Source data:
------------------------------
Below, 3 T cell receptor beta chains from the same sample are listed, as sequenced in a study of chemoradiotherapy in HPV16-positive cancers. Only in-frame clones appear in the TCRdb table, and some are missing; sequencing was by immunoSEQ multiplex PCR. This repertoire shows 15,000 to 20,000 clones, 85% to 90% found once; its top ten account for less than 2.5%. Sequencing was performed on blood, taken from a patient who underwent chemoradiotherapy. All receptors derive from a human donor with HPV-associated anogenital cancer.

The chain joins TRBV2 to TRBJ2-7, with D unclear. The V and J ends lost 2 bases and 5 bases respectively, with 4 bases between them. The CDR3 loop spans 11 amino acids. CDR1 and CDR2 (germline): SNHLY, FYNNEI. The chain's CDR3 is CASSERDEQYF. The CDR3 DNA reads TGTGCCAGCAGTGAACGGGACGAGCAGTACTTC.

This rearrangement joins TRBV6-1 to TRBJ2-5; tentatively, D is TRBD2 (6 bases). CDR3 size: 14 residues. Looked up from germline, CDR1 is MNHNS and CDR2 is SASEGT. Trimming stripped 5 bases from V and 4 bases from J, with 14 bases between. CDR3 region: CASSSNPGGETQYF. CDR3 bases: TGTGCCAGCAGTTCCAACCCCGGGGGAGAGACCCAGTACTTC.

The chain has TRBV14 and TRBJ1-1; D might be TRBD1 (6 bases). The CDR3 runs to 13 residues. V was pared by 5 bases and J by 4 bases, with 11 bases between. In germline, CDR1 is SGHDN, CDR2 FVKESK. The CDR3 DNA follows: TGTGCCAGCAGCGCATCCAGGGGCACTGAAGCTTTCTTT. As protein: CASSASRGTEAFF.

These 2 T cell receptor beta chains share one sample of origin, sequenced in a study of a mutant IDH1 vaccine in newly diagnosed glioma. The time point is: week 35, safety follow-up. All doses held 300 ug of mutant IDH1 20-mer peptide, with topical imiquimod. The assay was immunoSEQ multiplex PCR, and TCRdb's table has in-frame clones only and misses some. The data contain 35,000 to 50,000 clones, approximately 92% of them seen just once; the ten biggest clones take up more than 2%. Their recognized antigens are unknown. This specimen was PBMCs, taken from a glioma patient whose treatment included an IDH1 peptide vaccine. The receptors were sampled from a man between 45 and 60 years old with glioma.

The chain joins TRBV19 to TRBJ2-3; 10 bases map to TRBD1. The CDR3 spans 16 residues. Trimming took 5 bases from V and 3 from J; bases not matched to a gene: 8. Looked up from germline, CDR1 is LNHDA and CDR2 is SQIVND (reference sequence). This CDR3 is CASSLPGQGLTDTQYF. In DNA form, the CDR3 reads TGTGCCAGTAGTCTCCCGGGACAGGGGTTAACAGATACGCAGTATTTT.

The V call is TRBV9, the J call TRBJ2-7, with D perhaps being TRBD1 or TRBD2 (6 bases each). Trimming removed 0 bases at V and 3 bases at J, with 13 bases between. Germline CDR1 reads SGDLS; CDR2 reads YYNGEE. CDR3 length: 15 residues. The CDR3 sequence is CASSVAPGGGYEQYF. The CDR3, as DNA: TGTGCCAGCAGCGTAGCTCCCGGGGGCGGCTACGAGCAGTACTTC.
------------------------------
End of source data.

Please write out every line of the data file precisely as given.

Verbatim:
Below, 3 T cell receptor beta chains from the same sample are listed, as sequenced in a study of chemoradiotherapy in HPV16-positive cancers. Only in-frame clones appear in the TCRdb table, and some are missing; sequencing was by immunoSEQ multiplex PCR. This repertoire shows 15,000 to 20,000 clones, 85% to 90% found once; its top ten account for less than 2.5%. Sequencing was performed on blood, taken from a patient who underwent chemoradiotherapy. All receptors derive from a human donor with HPV-associated anogenital cancer.

The chain joins TRBV2 to TRBJ2-7, with D unclear. The V and J ends lost 2 bases and 5 bases respectively, with 4 bases between them. The CDR3 loop spans 11 amino acids. CDR1 and CDR2 (germline): SNHLY, FYNNEI. The chain's CDR3 is CASSERDEQYF. The CDR3 DNA reads TGTGCCAGCAGTGAACGGGACGAGCAGTACTTC.

This rearrangement joins TRBV6-1 to TRBJ2-5; tentatively, D is TRBD2 (6 bases). CDR3 size: 14 residues. Looked up from germline, CDR1 is MNHNS and CDR2 is SASEGT. Trimming stripped 5 bases from V and 4 bases from J, with 14 bases between. CDR3 region: CASSSNPGGETQYF. CDR3 bases: TGTGCCAGCAGTTCCAACCCCGGGGGAGAGACCCAGTACTTC.

The chain has TRBV14 and TRBJ1-1; D might be TRBD1 (6 bases). The CDR3 runs to 13 residues. V was pared by 5 bases and J by 4 bases, with 11 bases between. In germline, CDR1 is SGHDN, CDR2 FVKESK. The CDR3 DNA follows: TGTGCCAGCAGCGCATCCAGGGGCACTGAAGCTTTCTTT. As protein: CASSASRGTEAFF.

These 2 T cell receptor beta chains share one sample of origin, sequenced in a study of a mutant IDH1 vaccine in newly diagnosed glioma. The time point is: week 35, safety follow-up. All doses held 300 ug of mutant IDH1 20-mer peptide, with topical imiquimod. The assay was immunoSEQ multiplex PCR, and TCRdb's table has in-frame clones only and misses some. The data contain 35,000 to 50,000 clones, approximately 92% of them seen just once; the ten biggest clones take up more than 2%. Their recognized antigens are unknown. This specimen was PBMCs, taken from a glioma patient whose treatment included an IDH1 peptide vaccine. The receptors were sampled from a man between 45 and 60 years old with glioma.

The chain joins TRBV19 to TRBJ2-3; 10 bases map to TRBD1. The CDR3 spans 16 residues. Trimming took 5 bases from V and 3 from J; bases not matched to a gene: 8. Looked up from germline, CDR1 is LNHDA and CDR2 is SQIVND (reference sequence). This CDR3 is CASSLPGQGLTDTQYF. In DNA form, the CDR3 reads TGTGCCAGTAGTCTCCCGGGACAGGGGTTAACAGATACGCAGTATTTT.

The V call is TRBV9, the J call TRBJ2-7, with D perhaps being TRBD1 or TRBD2 (6 bases each). Trimming removed 0 bases at V and 3 bases at J, with 13 bases between. Germline CDR1 reads SGDLS; CDR2 reads YYNGEE. CDR3 length: 15 residues. The CDR3 sequence is CASSVAPGGGYEQYF. The CDR3, as DNA: TGTGCCAGCAGCGTAGCTCCCGGGGGCGGCTACGAGCAGTACTTC.